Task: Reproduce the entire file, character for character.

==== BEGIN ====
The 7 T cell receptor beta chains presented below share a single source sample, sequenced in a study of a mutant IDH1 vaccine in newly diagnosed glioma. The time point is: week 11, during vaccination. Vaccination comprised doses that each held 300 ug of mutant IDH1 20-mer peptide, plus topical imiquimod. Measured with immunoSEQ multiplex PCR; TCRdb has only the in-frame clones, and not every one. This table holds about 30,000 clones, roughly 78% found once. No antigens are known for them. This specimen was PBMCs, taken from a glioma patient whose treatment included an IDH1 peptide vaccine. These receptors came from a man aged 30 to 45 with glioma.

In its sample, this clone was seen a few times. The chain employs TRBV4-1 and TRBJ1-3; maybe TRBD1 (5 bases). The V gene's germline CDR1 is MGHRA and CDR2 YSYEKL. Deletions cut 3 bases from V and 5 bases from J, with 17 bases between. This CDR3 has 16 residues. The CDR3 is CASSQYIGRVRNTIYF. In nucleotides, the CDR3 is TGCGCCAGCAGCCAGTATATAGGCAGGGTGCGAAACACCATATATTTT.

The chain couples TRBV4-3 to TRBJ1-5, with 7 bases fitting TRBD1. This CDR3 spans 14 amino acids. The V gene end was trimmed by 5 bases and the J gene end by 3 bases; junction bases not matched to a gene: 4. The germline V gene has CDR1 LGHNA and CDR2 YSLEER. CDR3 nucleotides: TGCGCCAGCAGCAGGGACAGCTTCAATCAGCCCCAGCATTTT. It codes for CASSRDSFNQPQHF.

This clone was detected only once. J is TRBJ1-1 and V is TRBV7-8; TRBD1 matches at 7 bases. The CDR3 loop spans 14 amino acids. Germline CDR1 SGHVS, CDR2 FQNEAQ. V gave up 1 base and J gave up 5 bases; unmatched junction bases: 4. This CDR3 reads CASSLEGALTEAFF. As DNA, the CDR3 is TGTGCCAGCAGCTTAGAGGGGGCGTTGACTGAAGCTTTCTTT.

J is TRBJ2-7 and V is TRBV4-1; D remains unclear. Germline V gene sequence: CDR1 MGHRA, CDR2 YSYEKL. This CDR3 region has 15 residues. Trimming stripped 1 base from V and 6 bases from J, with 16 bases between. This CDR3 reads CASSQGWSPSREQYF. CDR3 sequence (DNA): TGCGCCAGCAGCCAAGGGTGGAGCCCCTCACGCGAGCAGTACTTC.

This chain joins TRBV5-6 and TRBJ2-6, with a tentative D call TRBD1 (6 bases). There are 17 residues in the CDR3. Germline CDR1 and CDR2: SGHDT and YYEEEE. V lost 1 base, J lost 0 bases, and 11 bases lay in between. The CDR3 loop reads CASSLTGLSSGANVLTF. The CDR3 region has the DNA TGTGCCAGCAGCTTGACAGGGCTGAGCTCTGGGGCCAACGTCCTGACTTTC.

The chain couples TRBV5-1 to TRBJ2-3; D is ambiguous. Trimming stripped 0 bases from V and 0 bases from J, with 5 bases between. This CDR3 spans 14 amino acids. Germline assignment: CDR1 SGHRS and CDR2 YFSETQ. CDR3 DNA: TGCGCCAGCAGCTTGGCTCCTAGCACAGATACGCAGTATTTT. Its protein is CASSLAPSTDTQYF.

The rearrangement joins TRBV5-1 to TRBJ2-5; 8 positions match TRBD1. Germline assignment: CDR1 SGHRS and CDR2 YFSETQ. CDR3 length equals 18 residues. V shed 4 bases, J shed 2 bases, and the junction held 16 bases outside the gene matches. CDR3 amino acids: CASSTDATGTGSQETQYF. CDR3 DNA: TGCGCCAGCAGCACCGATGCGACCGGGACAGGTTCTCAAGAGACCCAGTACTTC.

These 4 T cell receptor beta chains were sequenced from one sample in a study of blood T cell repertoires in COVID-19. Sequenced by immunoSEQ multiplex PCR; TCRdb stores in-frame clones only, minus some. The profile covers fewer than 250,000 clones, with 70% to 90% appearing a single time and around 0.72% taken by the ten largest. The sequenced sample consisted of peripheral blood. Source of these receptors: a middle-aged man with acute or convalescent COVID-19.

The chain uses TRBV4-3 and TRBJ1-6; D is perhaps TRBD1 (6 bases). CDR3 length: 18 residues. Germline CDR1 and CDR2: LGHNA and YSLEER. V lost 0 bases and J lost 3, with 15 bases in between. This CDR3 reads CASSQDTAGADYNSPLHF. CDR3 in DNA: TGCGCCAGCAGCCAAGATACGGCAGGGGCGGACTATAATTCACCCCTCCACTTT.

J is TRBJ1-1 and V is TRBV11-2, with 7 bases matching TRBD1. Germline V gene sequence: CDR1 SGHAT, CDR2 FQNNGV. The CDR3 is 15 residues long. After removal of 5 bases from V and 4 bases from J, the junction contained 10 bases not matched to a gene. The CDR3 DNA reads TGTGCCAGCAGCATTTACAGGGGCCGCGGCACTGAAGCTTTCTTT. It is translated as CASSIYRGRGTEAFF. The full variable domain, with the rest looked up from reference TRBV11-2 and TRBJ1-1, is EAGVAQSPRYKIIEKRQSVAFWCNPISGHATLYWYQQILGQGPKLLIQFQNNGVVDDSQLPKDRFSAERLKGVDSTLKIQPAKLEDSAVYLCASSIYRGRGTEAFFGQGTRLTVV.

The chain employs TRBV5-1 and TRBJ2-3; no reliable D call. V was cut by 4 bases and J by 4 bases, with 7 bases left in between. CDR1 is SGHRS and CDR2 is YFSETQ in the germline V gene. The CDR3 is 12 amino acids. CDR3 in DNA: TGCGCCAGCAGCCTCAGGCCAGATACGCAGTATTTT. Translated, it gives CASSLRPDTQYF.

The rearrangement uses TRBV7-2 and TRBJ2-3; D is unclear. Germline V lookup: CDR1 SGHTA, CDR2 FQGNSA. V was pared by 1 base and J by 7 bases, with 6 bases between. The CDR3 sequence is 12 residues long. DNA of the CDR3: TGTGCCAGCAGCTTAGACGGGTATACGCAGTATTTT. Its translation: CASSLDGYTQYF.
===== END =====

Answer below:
The 7 T cell receptor beta chains presented below share a single source sample, sequenced in a study of a mutant IDH1 vaccine in newly diagnosed glioma. The time point is: week 11, during vaccination. Vaccination comprised doses that each held 300 ug of mutant IDH1 20-mer peptide, plus topical imiquimod. Measured with immunoSEQ multiplex PCR; TCRdb has only the in-frame clones, and not every one. This table holds about 30,000 clones, roughly 78% found once. No antigens are known for them. This specimen was PBMCs, taken from a glioma patient whose treatment included an IDH1 peptide vaccine. These receptors came from a man aged 30 to 45 with glioma.

In its sample, this clone was seen a few times. The chain employs TRBV4-1 and TRBJ1-3; maybe TRBD1 (5 bases). The V gene's germline CDR1 is MGHRA and CDR2 YSYEKL. Deletions cut 3 bases from V and 5 bases from J, with 17 bases between. This CDR3 has 16 residues. The CDR3 is CASSQYIGRVRNTIYF. In nucleotides, the CDR3 is TGCGCCAGCAGCCAGTATATAGGCAGGGTGCGAAACACCATATATTTT.

The chain couples TRBV4-3 to TRBJ1-5, with 7 bases fitting TRBD1. This CDR3 spans 14 amino acids. The V gene end was trimmed by 5 bases and the J gene end by 3 bases; junction bases not matched to a gene: 4. The germline V gene has CDR1 LGHNA and CDR2 YSLEER. CDR3 nucleotides: TGCGCCAGCAGCAGGGACAGCTTCAATCAGCCCCAGCATTTT. It codes for CASSRDSFNQPQHF.

This clone was detected only once. J is TRBJ1-1 and V is TRBV7-8; TRBD1 matches at 7 bases. The CDR3 loop spans 14 amino acids. Germline CDR1 SGHVS, CDR2 FQNEAQ. V gave up 1 base and J gave up 5 bases; unmatched junction bases: 4. This CDR3 reads CASSLEGALTEAFF. As DNA, the CDR3 is TGTGCCAGCAGCTTAGAGGGGGCGTTGACTGAAGCTTTCTTT.

J is TRBJ2-7 and V is TRBV4-1; D remains unclear. Germline V gene sequence: CDR1 MGHRA, CDR2 YSYEKL. This CDR3 region has 15 residues. Trimming stripped 1 base from V and 6 bases from J, with 16 bases between. This CDR3 reads CASSQGWSPSREQYF. CDR3 sequence (DNA): TGCGCCAGCAGCCAAGGGTGGAGCCCCTCACGCGAGCAGTACTTC.

This chain joins TRBV5-6 and TRBJ2-6, with a tentative D call TRBD1 (6 bases). There are 17 residues in the CDR3. Germline CDR1 and CDR2: SGHDT and YYEEEE. V lost 1 base, J lost 0 bases, and 11 bases lay in between. The CDR3 loop reads CASSLTGLSSGANVLTF. The CDR3 region has the DNA TGTGCCAGCAGCTTGACAGGGCTGAGCTCTGGGGCCAACGTCCTGACTTTC.

The chain couples TRBV5-1 to TRBJ2-3; D is ambiguous. Trimming stripped 0 bases from V and 0 bases from J, with 5 bases between. This CDR3 spans 14 amino acids. Germline assignment: CDR1 SGHRS and CDR2 YFSETQ. CDR3 DNA: TGCGCCAGCAGCTTGGCTCCTAGCACAGATACGCAGTATTTT. Its protein is CASSLAPSTDTQYF.

The rearrangement joins TRBV5-1 to TRBJ2-5; 8 positions match TRBD1. Germline assignment: CDR1 SGHRS and CDR2 YFSETQ. CDR3 length equals 18 residues. V shed 4 bases, J shed 2 bases, and the junction held 16 bases outside the gene matches. CDR3 amino acids: CASSTDATGTGSQETQYF. CDR3 DNA: TGCGCCAGCAGCACCGATGCGACCGGGACAGGTTCTCAAGAGACCCAGTACTTC.

These 4 T cell receptor beta chains were sequenced from one sample in a study of blood T cell repertoires in COVID-19. Sequenced by immunoSEQ multiplex PCR; TCRdb stores in-frame clones only, minus some. The profile covers fewer than 250,000 clones, with 70% to 90% appearing a single time and around 0.72% taken by the ten largest. The sequenced sample consisted of peripheral blood. Source of these receptors: a middle-aged man with acute or convalescent COVID-19.

The chain uses TRBV4-3 and TRBJ1-6; D is perhaps TRBD1 (6 bases). CDR3 length: 18 residues. Germline CDR1 and CDR2: LGHNA and YSLEER. V lost 0 bases and J lost 3, with 15 bases in between. This CDR3 reads CASSQDTAGADYNSPLHF. CDR3 in DNA: TGCGCCAGCAGCCAAGATACGGCAGGGGCGGACTATAATTCACCCCTCCACTTT.

J is TRBJ1-1 and V is TRBV11-2, with 7 bases matching TRBD1. Germline V gene sequence: CDR1 SGHAT, CDR2 FQNNGV. The CDR3 is 15 residues long. After removal of 5 bases from V and 4 bases from J, the junction contained 10 bases not matched to a gene. The CDR3 DNA reads TGTGCCAGCAGCATTTACAGGGGCCGCGGCACTGAAGCTTTCTTT. It is translated as CASSIYRGRGTEAFF. The full variable domain, with the rest looked up from reference TRBV11-2 and TRBJ1-1, is EAGVAQSPRYKIIEKRQSVAFWCNPISGHATLYWYQQILGQGPKLLIQFQNNGVVDDSQLPKDRFSAERLKGVDSTLKIQPAKLEDSAVYLCASSIYRGRGTEAFFGQGTRLTVV.

The chain employs TRBV5-1 and TRBJ2-3; no reliable D call. V was cut by 4 bases and J by 4 bases, with 7 bases left in between. CDR1 is SGHRS and CDR2 is YFSETQ in the germline V gene. The CDR3 is 12 amino acids. CDR3 in DNA: TGCGCCAGCAGCCTCAGGCCAGATACGCAGTATTTT. Translated, it gives CASSLRPDTQYF.

The rearrangement uses TRBV7-2 and TRBJ2-3; D is unclear. Germline V lookup: CDR1 SGHTA, CDR2 FQGNSA. V was pared by 1 base and J by 7 bases, with 6 bases between. The CDR3 sequence is 12 residues long. DNA of the CDR3: TGTGCCAGCAGCTTAGACGGGTATACGCAGTATTTT. Its translation: CASSLDGYTQYF.